Industry News

Phishing and Malware Attacks Against NASA Employees Have Doubled

NASA’s Security Operations Center (SOC) experts have issued a warning regarding  a growing trend toward phishing attempts, malware attacks, or just people accessing malicious sites.

Many NASA employees have started to work from home, just like numerous other employees throughout the world. And, just like everyone else, they are now more exposed to phishing attempts and other types of cyberattacks, which are usually blocked by the SOC.

The volume of cyberattacks has increased considerably with the advancement of the COVID-19 pandemic, and NASA is a prime target for specific attacks. If anything, federal employees are all the more exposed as many of them can be used as a jumping-off point into protected infrastructure, if they fall for a phishing attempt.

“Cyber criminals have increased sending emails with malicious attachments and links to fraudulent websites, attempting to trick victims into revealing sensitive information and gain access to NASA systems, networks, and data,” reads the NASA advisory.

“Lures include requests for donations, updates on virus transmissions, safety measures, tax refunds, fake vaccines, and disinformation campaigns. When someone clicks on these links, the unsuspecting user has malware delivered to their system (in split seconds) capable of data exfiltration (stealing our credentials, files, and information).”

Believing that these types of campaigns only happen on computers is wrong — mobile devices are just as exposed. Just like in the private sector, NASA employees were asked to follow a few rules to mitigate attack vectors.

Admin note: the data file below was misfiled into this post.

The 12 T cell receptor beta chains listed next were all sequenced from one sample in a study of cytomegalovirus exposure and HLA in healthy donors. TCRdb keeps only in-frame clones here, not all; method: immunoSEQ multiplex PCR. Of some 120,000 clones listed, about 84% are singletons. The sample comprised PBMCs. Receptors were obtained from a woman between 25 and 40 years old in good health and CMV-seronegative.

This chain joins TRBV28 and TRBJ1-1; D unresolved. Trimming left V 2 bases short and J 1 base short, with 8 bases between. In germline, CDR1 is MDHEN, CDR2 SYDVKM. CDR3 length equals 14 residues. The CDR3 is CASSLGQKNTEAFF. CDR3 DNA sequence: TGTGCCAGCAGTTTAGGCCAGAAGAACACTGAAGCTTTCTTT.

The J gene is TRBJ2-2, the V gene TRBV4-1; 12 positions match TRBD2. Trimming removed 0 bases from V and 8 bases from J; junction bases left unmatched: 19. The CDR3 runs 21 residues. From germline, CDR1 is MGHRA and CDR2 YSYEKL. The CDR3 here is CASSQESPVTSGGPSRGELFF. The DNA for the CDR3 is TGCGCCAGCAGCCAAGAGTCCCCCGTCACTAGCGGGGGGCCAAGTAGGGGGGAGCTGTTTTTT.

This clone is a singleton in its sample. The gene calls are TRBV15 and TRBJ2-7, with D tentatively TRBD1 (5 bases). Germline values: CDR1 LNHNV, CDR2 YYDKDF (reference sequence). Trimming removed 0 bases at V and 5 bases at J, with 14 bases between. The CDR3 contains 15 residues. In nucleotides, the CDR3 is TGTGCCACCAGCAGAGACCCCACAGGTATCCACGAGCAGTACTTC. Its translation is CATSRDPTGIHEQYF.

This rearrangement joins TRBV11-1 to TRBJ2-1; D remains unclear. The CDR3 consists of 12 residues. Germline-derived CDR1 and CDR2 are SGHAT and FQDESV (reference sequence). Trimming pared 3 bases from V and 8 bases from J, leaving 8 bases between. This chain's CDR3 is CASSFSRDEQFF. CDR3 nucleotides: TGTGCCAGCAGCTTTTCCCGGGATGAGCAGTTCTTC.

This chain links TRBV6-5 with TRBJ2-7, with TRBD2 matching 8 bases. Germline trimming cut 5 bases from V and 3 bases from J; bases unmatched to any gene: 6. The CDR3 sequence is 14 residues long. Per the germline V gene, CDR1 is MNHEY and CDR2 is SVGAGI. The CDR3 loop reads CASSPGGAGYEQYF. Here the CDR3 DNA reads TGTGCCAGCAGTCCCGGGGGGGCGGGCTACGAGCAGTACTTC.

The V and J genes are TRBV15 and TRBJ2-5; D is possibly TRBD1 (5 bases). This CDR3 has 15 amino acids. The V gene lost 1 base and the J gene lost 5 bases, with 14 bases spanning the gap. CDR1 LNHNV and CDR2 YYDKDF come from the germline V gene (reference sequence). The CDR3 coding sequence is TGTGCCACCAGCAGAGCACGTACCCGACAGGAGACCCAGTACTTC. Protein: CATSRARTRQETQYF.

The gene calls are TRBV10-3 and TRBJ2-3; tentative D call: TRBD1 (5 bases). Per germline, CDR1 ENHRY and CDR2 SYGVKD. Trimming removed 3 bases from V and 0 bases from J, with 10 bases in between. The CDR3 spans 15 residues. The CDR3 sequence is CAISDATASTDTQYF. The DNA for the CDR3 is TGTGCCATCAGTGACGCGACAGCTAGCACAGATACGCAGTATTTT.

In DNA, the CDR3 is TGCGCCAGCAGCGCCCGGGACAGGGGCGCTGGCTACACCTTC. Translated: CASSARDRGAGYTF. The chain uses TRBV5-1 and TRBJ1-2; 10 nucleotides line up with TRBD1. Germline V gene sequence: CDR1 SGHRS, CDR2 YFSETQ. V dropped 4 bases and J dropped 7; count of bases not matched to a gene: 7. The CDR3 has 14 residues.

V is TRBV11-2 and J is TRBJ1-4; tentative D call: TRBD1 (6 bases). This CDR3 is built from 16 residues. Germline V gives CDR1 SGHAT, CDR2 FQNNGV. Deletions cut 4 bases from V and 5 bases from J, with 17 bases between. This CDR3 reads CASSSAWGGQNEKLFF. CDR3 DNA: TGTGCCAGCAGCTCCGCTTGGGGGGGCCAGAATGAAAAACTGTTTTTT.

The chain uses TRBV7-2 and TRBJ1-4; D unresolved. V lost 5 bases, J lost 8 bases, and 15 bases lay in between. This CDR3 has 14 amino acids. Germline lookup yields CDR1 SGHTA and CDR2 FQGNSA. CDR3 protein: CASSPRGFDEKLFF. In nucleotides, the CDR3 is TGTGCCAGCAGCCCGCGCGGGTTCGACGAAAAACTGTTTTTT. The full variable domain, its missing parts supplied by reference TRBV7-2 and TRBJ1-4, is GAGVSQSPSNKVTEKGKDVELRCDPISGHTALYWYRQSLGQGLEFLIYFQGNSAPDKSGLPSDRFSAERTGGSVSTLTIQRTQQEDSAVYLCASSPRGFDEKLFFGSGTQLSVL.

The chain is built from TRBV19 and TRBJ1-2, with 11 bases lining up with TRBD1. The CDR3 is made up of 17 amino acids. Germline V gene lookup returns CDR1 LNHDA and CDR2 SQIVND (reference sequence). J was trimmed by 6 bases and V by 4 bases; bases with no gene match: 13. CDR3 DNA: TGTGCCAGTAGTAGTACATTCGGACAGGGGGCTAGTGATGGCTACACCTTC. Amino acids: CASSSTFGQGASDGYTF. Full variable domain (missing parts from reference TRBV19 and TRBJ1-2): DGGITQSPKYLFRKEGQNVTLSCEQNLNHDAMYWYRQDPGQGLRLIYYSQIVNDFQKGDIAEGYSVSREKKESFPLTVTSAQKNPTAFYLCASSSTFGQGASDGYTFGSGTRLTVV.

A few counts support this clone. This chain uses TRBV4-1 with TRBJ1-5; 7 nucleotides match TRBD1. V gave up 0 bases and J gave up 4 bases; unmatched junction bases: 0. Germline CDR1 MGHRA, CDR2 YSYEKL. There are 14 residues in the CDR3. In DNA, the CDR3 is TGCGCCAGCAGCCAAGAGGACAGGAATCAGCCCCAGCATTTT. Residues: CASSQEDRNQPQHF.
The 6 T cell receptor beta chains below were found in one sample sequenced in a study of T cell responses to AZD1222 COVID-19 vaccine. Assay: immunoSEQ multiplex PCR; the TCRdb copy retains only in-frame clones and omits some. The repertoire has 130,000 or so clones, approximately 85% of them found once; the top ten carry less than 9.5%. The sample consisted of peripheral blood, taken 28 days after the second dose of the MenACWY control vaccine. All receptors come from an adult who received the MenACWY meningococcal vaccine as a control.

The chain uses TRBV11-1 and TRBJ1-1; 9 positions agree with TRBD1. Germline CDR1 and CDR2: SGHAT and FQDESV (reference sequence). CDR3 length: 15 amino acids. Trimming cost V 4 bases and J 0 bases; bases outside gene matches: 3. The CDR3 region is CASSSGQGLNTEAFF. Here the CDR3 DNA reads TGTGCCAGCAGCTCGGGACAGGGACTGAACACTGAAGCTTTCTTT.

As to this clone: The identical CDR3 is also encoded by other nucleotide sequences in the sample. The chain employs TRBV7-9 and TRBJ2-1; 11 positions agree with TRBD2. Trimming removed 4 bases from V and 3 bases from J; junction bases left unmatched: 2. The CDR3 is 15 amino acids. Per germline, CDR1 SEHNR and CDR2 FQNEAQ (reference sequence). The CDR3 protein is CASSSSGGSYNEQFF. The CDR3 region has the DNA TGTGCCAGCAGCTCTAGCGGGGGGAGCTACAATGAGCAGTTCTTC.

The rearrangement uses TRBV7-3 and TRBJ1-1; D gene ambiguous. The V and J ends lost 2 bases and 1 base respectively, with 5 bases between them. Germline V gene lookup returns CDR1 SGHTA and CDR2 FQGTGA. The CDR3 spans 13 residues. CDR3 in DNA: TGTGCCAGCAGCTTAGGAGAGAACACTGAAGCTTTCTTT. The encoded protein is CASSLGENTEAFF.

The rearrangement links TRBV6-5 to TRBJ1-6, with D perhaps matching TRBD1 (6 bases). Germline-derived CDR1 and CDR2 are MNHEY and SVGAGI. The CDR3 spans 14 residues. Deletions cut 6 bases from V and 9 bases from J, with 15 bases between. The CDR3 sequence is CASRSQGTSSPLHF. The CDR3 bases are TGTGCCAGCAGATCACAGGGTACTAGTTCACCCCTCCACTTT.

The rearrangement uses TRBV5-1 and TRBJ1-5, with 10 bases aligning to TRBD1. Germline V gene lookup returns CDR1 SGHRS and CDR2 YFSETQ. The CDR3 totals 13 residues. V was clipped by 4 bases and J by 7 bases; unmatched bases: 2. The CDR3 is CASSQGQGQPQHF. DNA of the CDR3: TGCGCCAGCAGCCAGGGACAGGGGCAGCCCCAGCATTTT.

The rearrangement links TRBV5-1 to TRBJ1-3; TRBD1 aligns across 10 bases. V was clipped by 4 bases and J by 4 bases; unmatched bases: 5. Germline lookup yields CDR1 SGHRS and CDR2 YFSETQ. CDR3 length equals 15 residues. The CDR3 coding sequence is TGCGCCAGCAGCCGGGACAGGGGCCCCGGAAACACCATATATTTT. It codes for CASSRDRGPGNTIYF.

· Use the NASA VPN before starting work. This allows your system to leverage ALL of NASA’s security protections.

· Don’t open your personal email or non-work-related social media on your NASA computer systems/devices. Also, be cautious before clicking on links in text messages and social media.

· Keep your personal email and social media separate from NASA.

· Ensure your NASA electronic devices receive required patches and updates.

· Use authorized software, video, and teleconferencing systems and protect access instructions to them.

· Continue to protect NASA sensitive information in accordance with NASA policies, including encrypting NASA emails containing sensitive information.

· Do not reveal personal or financial information in emails, and do not respond to email solicitations for this information.

About the author

Silviu STAHIE

Silviu is a seasoned writer who followed the technology world for almost two decades, covering topics ranging from software to hardware and everything in between. He's passionate about security and the way it shapes the world, in all aspects of life. He's also a space geek, enjoying all the exciting new things the Universe has to offer.